My friend Matt, from the vantage point of his long-term relationship and semi-retired life, often decides to “fix” my life. I find this particularly amusing and endearing because he is a big bear of a man, at about 6’4”. His MO is about as far from “Dear Abby” as you can get.
And yet. I get a call, usually about once every couple of weeks, with helpful hints from Heloise—oops, I mean Matt. They usually begin, “So, I was thinking . . .” This entrée to the conversation never bodes well for me.
Last week, he was thinking that I should move downtown because “if you stay in the suburbs, you’ll never meet a man.” As I smiled and assured him I was not going to plan my future residence around the best place to meet a man, he continued: “I just don’t want you eventually becoming one of THOSE people.”
Curious, of course I asked who THOSE people were. “You know,” he said, ”the people who live alone so long that they can’t put up with someone else. And they get weird and picky and collect cats.”
Ah, yes. The weird-picky-people-who-live-alone-and-collect-cats tribe. I believe I just watched a NatGeo documentary on their nomadic habits.
I reminded him that I live with two teenaged boys and a large neurotic dog. I put up with a lot of someone elses. And their friends. And their loud music, insatiable appetites and dirty socks on the floor.
“Yeah, you’re still OK for now,” he said. “But don’t let it go too long. They’ll be gone before you know it.”
After I hung up, I searched the fridge for something that remotely resembled dinner, knowing I could just snack because the boys were gone. I smiled to myself. “Huh,” I thought. “He thinks I’m going to get weird and set in my ways.” As I opened the bottle of blue cheese dressing, I decided to dip the crudités directly into it. No one else in my house eats blue cheese dressing so I get my own personal jar. I ate at the kitchen island, standing up, thinking about making myself a gin cocktail.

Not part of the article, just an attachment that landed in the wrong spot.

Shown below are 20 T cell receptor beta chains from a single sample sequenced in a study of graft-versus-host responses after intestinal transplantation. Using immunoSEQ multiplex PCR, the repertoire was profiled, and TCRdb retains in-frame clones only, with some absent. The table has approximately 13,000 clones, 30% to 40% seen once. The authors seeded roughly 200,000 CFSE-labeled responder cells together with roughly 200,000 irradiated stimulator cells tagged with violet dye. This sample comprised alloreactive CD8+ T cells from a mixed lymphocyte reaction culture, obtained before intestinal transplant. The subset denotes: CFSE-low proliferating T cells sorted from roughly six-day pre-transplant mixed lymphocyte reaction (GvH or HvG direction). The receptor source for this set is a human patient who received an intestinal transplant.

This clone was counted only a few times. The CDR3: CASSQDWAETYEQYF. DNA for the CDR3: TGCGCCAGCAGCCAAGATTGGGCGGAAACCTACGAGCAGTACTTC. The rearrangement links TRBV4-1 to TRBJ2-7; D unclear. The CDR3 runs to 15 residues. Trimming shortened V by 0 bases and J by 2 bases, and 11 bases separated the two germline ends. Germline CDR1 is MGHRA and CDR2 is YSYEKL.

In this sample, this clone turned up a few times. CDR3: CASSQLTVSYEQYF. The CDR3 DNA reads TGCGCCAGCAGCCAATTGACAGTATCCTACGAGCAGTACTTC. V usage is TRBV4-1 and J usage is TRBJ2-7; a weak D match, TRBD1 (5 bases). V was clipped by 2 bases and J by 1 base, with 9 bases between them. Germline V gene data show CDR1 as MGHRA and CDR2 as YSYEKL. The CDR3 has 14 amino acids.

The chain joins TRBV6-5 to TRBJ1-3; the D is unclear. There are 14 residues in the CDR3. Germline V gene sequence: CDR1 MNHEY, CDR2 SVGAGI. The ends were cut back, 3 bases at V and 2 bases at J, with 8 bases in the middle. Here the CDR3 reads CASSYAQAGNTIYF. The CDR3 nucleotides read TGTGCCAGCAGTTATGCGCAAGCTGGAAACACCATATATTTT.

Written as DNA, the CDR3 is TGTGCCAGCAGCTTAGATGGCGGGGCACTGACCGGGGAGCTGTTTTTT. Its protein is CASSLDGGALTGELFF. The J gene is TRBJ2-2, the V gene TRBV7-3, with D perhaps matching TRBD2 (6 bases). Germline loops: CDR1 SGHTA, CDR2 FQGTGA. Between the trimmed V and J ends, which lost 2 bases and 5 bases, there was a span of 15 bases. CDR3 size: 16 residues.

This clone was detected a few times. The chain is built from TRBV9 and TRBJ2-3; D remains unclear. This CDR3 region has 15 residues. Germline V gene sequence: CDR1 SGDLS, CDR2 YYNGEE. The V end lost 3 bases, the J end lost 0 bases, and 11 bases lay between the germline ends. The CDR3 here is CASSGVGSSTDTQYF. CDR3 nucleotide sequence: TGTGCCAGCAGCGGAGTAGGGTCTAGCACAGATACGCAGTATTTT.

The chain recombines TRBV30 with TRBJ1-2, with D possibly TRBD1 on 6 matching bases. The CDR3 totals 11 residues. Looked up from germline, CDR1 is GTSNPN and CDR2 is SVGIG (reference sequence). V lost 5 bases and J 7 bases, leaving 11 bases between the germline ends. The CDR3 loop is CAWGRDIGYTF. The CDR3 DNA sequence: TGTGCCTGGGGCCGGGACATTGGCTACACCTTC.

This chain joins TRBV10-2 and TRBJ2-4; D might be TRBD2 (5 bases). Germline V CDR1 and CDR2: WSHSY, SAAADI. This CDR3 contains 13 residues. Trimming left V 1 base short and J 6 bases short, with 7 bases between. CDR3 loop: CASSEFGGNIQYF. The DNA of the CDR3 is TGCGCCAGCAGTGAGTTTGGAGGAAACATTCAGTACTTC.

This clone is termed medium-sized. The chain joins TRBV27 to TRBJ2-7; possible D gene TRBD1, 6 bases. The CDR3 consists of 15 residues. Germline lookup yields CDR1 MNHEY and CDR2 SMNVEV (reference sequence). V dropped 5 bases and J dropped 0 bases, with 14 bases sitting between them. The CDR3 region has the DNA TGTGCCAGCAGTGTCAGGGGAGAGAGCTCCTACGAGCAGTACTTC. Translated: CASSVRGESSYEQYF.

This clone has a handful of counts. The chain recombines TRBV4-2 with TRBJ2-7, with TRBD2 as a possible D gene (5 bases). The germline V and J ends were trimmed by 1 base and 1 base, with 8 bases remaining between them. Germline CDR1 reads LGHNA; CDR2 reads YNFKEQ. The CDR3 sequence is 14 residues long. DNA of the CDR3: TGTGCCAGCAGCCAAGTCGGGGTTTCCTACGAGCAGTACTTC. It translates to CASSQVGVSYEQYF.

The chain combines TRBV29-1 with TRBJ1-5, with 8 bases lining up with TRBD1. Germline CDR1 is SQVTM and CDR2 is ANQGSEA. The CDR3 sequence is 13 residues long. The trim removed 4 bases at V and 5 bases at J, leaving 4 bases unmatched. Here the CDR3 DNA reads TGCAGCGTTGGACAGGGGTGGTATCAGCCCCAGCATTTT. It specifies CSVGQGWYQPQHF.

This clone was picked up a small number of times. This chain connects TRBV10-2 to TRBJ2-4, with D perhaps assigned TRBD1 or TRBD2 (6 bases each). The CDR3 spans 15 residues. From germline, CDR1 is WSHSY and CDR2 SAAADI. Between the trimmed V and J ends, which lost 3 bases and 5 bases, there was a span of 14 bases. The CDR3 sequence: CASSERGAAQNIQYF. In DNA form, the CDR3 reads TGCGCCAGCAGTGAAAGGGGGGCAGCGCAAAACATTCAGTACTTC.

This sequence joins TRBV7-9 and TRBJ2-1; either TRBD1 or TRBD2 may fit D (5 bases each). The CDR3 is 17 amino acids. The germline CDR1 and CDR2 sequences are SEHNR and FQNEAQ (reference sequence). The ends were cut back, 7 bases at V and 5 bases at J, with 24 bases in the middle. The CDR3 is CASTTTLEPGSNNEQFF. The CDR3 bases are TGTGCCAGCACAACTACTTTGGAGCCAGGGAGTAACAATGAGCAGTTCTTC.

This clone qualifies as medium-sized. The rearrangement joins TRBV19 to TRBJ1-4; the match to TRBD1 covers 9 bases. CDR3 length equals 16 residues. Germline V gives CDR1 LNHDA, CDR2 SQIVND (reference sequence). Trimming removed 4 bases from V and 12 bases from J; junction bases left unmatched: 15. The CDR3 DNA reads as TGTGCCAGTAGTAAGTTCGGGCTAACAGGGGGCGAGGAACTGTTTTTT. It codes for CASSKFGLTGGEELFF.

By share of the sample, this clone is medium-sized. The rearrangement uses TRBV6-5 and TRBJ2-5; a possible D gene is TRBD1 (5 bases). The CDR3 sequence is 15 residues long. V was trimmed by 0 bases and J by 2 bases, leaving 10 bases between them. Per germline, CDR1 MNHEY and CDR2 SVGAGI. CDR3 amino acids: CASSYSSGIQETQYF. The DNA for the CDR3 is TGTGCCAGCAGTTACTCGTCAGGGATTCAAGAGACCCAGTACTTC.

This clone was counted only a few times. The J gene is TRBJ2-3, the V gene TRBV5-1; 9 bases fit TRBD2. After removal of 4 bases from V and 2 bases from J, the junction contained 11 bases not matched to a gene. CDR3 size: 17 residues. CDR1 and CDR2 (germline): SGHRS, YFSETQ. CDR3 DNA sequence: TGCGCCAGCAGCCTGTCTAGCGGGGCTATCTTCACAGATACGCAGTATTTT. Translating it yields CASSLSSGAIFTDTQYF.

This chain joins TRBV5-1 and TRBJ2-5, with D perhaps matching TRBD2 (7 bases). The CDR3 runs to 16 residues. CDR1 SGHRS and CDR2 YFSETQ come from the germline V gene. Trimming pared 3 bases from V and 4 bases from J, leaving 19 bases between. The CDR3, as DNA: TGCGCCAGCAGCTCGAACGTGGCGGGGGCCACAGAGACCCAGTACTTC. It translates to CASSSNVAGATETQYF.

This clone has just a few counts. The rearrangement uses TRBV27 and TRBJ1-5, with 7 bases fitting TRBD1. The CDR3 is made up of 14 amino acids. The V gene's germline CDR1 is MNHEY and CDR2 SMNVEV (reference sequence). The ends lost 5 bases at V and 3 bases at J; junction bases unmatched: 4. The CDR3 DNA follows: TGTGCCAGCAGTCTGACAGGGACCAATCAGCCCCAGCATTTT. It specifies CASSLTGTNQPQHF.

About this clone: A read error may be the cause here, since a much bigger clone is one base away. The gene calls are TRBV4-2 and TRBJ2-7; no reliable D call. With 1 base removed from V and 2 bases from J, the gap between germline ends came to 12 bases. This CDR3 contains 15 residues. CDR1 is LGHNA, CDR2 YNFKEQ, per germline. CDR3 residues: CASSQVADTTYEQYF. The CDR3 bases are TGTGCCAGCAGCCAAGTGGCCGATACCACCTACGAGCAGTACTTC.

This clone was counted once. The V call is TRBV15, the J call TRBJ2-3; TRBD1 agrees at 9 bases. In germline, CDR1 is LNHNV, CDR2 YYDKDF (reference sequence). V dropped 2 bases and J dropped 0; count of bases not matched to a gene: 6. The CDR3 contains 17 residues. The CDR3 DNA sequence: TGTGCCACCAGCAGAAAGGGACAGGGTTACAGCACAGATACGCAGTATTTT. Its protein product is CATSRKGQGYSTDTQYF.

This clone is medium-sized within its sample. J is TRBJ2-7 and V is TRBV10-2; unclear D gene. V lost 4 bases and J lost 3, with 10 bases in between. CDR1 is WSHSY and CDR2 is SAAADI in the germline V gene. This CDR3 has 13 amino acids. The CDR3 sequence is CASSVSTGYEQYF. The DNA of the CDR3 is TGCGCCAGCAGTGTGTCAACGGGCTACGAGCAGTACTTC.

When my large black lab wandered into the room, I said in my best Humphrey Bogart voice, “Of all the gin joints in all the towns in all the world, she walks into mine.” She didn’t bat an eye. She is used to my voices. She did lick my leg, however. Which reminded me that I was wearing an extra-large high school football shirt and no pants, eating directly out of a jar at the kitchen counter, while imitating Humphrey Bogart to my dog and contemplating drinking alone.
Oh, Matt. You silly rabbit, you. Move along. Nothing to see here.
All is perfectly normal.